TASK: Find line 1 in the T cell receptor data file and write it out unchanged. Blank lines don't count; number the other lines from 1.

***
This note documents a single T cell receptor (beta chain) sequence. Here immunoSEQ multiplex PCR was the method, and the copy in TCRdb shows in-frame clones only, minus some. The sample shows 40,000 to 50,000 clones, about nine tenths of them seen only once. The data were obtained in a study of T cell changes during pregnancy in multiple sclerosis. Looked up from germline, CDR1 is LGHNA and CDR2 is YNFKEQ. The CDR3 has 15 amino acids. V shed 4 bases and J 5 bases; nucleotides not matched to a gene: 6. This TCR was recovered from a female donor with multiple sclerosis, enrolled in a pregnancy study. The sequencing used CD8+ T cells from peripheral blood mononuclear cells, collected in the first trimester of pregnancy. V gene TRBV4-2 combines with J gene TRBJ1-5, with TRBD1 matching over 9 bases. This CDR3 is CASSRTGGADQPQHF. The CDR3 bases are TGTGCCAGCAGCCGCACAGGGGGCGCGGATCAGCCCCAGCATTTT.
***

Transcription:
This note documents a single T cell receptor (beta chain) sequence. Here immunoSEQ multiplex PCR was the method, and the copy in TCRdb shows in-frame clones only, minus some. The sample shows 40,000 to 50,000 clones, about nine tenths of them seen only once. The data were obtained in a study of T cell changes during pregnancy in multiple sclerosis. Looked up from germline, CDR1 is LGHNA and CDR2 is YNFKEQ. The CDR3 has 15 amino acids. V shed 4 bases and J 5 bases; nucleotides not matched to a gene: 6. This TCR was recovered from a female donor with multiple sclerosis, enrolled in a pregnancy study. The sequencing used CD8+ T cells from peripheral blood mononuclear cells, collected in the first trimester of pregnancy. V gene TRBV4-2 combines with J gene TRBJ1-5, with TRBD1 matching over 9 bases. This CDR3 is CASSRTGGADQPQHF. The CDR3 bases are TGTGCCAGCAGCCGCACAGGGGGCGCGGATCAGCCCCAGCATTTT.